Martin McDonagh’s melancholic tale has been described by The Guardian as a “flawless tragicomedy of male friendship gone sour”.
Colin Farrell, Brendan Gleeson, and Martin McDonagh have all reunited for the first time in 14 years since coming together to make the dark comedy In Bruges.
Before its release, The Banshees of Inisherin was touted to be a huge success. After its release on 21 October, it seems that predictions of success were all too true.
The movie – a sordid tale of friendship
The film became available for public consumption on 21 October. The movie is set during the Civil War on a remote island in the west of Ireland. It revolves around the friendship of Padraic (Farrell) and Colm (Gleeson), who have been lifelong friends.
It is described as a “black-comedy drama”, much like In Bruges. After a falling out, Padraic repeatedly attempts to repair the relationship.
However, having the opposite effect, this leads to Colm delivering an ultimatum that leads to shocking consequences.
The Banshees of Inisherin receives glowing reviews after opening weekend – “a flawless tragicomedy”
Since its release on 21 October, the movie has received glowing reviews. It currently holds a whopping 99 percent on Rotten Tomatoes and an impressive 8.3/10 on IMDB.
The Guardian released a glowing review of the movie yesterday in which they described it as a “flawless tragicomedy of male friendship gone sour”.
The magazine said the film, which comes under the direction of Martin McDonagh, is a “strong contender for the Oscars’ best picture race”, much like McDonagh’s previous film, Three Billboards Outside Ebbing, Missouri.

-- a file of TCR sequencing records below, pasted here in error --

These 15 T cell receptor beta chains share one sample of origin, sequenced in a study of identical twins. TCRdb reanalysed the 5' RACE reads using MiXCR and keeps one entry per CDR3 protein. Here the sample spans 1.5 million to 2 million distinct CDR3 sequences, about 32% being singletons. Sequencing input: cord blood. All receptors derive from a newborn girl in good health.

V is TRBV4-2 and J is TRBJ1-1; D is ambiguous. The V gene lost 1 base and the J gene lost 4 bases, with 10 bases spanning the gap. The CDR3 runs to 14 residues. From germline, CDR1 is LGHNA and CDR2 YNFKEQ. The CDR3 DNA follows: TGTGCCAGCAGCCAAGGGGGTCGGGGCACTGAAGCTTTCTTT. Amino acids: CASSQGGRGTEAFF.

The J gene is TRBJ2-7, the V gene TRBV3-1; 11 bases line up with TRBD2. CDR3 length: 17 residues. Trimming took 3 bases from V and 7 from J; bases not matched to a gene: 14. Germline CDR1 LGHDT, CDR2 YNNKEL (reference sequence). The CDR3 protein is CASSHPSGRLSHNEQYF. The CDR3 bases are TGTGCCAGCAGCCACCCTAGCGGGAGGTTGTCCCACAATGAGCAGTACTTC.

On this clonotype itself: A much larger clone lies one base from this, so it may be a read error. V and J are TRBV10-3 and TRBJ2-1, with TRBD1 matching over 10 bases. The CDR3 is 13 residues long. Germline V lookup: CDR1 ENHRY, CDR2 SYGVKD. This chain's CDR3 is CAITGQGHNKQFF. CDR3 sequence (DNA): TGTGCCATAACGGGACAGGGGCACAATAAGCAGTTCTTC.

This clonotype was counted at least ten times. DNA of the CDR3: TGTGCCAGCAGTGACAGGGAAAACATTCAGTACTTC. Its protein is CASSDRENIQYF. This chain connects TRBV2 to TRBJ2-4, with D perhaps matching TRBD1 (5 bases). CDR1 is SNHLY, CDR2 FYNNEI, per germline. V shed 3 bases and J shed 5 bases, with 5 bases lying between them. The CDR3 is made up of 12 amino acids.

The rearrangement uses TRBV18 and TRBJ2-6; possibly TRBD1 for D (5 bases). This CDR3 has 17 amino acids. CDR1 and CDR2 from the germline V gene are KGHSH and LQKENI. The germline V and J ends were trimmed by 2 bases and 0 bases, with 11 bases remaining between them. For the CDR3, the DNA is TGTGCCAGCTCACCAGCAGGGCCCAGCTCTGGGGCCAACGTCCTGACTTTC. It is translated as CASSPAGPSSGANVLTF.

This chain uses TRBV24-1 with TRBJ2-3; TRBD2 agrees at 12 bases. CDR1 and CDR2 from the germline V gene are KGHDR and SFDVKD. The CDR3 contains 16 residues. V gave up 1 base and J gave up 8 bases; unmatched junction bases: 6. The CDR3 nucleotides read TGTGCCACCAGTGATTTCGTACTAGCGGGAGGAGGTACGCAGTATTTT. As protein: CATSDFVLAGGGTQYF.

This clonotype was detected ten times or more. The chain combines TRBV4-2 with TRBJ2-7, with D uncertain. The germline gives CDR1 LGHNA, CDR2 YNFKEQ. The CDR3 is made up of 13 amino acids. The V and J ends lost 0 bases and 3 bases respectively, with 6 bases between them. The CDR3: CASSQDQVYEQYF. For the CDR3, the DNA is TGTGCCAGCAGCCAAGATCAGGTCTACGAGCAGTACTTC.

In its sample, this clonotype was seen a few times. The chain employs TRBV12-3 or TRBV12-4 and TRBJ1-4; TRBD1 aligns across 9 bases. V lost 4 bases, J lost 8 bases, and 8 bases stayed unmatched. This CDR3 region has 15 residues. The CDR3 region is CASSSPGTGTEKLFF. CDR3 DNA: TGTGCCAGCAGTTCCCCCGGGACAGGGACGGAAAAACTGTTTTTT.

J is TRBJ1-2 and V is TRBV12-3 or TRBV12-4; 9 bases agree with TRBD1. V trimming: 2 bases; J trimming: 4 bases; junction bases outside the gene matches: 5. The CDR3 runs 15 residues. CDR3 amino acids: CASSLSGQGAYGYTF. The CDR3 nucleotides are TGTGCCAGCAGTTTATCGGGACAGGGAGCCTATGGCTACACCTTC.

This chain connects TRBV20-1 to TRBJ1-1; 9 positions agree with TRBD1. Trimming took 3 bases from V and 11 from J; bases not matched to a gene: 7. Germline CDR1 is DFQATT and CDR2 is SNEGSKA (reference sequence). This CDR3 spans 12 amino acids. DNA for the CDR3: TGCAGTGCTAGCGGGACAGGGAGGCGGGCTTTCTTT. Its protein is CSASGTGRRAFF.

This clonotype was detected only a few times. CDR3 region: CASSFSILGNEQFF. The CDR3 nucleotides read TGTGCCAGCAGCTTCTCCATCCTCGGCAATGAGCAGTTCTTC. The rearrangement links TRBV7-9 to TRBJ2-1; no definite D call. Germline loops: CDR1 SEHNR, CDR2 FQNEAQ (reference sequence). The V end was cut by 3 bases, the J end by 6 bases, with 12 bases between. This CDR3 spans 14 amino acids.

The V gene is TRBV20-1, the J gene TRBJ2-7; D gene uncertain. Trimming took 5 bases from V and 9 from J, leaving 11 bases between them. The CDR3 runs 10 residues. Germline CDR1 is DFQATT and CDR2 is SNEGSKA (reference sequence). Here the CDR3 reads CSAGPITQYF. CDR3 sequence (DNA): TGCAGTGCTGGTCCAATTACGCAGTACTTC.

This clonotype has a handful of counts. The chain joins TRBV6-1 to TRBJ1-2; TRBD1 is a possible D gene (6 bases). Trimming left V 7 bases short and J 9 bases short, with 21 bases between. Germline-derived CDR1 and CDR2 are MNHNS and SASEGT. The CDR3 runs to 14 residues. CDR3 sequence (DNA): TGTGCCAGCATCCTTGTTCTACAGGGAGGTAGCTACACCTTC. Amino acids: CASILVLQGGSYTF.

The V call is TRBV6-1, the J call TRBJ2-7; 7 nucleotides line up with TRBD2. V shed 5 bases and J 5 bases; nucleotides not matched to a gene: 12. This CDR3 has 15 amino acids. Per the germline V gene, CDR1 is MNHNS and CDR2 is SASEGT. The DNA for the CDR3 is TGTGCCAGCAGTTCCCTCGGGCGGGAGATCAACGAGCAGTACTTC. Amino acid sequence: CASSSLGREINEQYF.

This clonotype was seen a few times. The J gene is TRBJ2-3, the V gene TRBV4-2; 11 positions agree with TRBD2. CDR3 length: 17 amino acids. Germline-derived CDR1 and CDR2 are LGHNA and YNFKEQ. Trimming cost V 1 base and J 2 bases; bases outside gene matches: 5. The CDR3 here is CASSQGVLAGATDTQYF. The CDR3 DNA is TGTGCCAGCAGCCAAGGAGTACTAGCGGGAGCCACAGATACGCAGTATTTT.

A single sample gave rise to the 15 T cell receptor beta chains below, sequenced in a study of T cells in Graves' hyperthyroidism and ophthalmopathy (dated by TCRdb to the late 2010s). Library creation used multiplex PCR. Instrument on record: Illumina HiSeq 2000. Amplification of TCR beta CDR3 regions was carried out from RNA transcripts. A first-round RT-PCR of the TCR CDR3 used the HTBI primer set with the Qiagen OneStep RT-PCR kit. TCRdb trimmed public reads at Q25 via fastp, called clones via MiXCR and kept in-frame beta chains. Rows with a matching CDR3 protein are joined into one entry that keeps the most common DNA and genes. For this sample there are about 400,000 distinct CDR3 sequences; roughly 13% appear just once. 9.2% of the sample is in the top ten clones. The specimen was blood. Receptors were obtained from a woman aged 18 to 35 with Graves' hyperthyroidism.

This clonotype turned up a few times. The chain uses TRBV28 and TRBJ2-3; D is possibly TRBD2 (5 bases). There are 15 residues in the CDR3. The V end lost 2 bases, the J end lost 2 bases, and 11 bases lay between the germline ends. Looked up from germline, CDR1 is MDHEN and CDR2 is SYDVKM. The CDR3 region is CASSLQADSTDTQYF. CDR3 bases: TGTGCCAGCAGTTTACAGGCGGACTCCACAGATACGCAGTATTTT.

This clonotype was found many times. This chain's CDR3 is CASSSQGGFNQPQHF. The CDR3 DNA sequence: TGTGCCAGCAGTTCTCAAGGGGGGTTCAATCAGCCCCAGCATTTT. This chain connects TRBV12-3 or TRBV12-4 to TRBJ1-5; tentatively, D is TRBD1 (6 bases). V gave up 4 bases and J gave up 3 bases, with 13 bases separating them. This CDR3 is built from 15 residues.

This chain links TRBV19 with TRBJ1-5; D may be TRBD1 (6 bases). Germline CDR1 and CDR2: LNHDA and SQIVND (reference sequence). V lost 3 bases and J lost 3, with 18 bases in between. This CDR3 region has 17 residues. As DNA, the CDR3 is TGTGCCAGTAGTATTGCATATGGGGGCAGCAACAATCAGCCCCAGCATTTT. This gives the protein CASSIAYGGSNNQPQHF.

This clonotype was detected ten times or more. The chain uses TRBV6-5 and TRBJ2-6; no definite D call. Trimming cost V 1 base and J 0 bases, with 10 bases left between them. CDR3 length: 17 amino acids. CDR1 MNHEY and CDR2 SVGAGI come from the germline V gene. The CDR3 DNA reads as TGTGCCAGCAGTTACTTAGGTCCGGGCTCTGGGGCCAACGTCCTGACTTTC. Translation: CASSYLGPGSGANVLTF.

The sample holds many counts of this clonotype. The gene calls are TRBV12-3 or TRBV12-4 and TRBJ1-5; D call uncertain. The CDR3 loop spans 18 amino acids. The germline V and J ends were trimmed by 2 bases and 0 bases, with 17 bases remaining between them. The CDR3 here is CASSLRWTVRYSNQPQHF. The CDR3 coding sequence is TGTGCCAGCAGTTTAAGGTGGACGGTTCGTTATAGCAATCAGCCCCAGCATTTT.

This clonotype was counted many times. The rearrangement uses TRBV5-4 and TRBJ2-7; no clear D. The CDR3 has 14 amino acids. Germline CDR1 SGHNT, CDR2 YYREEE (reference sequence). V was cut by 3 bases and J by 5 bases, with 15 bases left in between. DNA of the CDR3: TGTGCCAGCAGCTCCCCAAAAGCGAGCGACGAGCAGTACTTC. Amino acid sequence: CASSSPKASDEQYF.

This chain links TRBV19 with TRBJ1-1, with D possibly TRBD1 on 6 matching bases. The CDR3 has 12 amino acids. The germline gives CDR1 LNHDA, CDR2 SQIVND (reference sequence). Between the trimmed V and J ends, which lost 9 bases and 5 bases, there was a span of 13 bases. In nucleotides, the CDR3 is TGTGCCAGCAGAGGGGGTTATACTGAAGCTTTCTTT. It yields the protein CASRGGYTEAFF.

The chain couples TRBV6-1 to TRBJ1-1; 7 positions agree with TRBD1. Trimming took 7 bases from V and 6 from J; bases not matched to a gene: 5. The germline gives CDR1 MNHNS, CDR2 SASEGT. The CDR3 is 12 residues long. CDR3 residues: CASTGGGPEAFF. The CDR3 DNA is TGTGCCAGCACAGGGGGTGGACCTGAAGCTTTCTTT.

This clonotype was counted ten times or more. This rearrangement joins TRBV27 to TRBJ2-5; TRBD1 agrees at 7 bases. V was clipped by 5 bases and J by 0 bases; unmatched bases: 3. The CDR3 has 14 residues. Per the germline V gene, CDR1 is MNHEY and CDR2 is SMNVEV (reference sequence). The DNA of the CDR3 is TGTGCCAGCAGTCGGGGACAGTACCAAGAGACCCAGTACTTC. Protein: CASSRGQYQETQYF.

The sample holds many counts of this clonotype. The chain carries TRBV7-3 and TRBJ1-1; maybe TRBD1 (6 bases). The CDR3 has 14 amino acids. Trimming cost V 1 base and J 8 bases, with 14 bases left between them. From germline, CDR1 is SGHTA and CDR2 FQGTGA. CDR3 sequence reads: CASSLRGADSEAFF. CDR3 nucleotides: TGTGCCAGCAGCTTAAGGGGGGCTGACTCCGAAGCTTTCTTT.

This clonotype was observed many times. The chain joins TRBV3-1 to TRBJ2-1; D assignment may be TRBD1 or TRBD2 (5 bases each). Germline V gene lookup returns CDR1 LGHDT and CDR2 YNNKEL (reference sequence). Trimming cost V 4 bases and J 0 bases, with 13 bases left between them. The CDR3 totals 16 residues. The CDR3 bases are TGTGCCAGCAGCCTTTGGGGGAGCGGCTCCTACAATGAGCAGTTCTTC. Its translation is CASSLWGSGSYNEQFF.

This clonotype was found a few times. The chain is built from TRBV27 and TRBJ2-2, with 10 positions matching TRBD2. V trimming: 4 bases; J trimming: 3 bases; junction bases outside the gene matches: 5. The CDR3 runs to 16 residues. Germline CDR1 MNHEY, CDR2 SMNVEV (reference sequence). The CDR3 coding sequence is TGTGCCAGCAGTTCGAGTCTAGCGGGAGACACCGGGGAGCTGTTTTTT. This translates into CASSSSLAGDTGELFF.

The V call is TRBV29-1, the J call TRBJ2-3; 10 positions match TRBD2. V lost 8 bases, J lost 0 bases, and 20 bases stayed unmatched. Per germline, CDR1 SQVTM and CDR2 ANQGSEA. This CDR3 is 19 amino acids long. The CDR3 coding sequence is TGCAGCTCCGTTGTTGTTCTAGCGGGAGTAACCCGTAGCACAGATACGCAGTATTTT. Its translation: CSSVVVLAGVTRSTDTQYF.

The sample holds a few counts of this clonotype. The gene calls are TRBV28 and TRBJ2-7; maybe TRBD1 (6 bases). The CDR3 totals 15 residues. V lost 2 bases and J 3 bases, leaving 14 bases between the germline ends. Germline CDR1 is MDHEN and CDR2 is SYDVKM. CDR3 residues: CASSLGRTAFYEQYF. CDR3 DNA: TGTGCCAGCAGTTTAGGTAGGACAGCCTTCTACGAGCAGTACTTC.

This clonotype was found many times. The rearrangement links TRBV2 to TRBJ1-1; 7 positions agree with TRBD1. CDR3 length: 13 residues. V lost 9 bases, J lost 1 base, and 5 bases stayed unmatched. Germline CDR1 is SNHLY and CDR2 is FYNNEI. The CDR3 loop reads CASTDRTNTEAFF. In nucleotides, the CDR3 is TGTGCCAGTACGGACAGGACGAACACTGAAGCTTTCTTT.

They allude to Colin Farrell’s character being “an ancestor of Ardal O’Hanlon’s Father Dougal” and that “There’s a touch of Father Ted in the set-up that finds a wily older man becoming exasperated by his somewhat childlike companion”.
The Oscars – this could be the best year for Ireland yet
This could be an incredible year for Ireland at the Oscars, as six Irish stars are tipped to be nominated in several categories this year.
Colin Farrell, Brendan Gleeson, Barry Keogh, and Kerry Conlon are all tipped to receive nominations for The Banshees of Inisherin.
An Cailín Ciúin was one of the first Irish language films to hit mainstream cinemas. This year, it’s Ireland’s entry for Best International Feature Film. It is touted by Variety as a “top-tier contender”.
While for other movies, there are whispers for Paul Mescal for a Best Actor nomination for his role in Aftersun and Jessie Buckley for a supporting role in Women Talking.